Euripides was the youngest of the trio of great writers of Greek tragedy. The other two were Aeschylus and Sophocles.
A simplified comparison of the three Greek tragedians might suggest that Aeschylus explored man's relationship with 'the gods'; Sophocles - man's relationship with society; and Euripides explored man's relationship with himself.
Euripides was born around 484 BC and died the same year as Sophocles (406 BC). According to a note in Penguin Classics, Sophocles appeared publicly in mourning for Euripides when he died.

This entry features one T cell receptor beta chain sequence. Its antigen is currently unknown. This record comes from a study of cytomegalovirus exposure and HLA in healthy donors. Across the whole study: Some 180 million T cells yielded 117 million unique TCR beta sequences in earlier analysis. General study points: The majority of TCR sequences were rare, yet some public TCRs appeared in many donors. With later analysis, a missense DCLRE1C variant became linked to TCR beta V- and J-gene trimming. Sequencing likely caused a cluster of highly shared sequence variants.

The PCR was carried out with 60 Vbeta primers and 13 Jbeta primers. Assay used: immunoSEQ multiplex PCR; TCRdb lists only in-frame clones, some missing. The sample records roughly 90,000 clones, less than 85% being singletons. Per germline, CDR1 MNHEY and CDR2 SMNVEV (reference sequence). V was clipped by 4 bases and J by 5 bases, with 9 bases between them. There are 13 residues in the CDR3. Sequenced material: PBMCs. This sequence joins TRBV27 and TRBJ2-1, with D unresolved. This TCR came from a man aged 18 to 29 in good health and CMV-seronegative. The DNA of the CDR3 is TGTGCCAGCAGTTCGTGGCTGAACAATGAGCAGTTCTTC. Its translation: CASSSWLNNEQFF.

Euripides was less popular with his contemporary audience than the other two great tragedians; and in many ways he was ahead of his time. A testimony to his lack of popularity is the regular attacks heaped on him by Aristophanes. As well as being innovative in content, for example, exploring female psychology, Euripides also made important structural changes to the theatrical tradition at the time, notably decreasing the role of the chorus.
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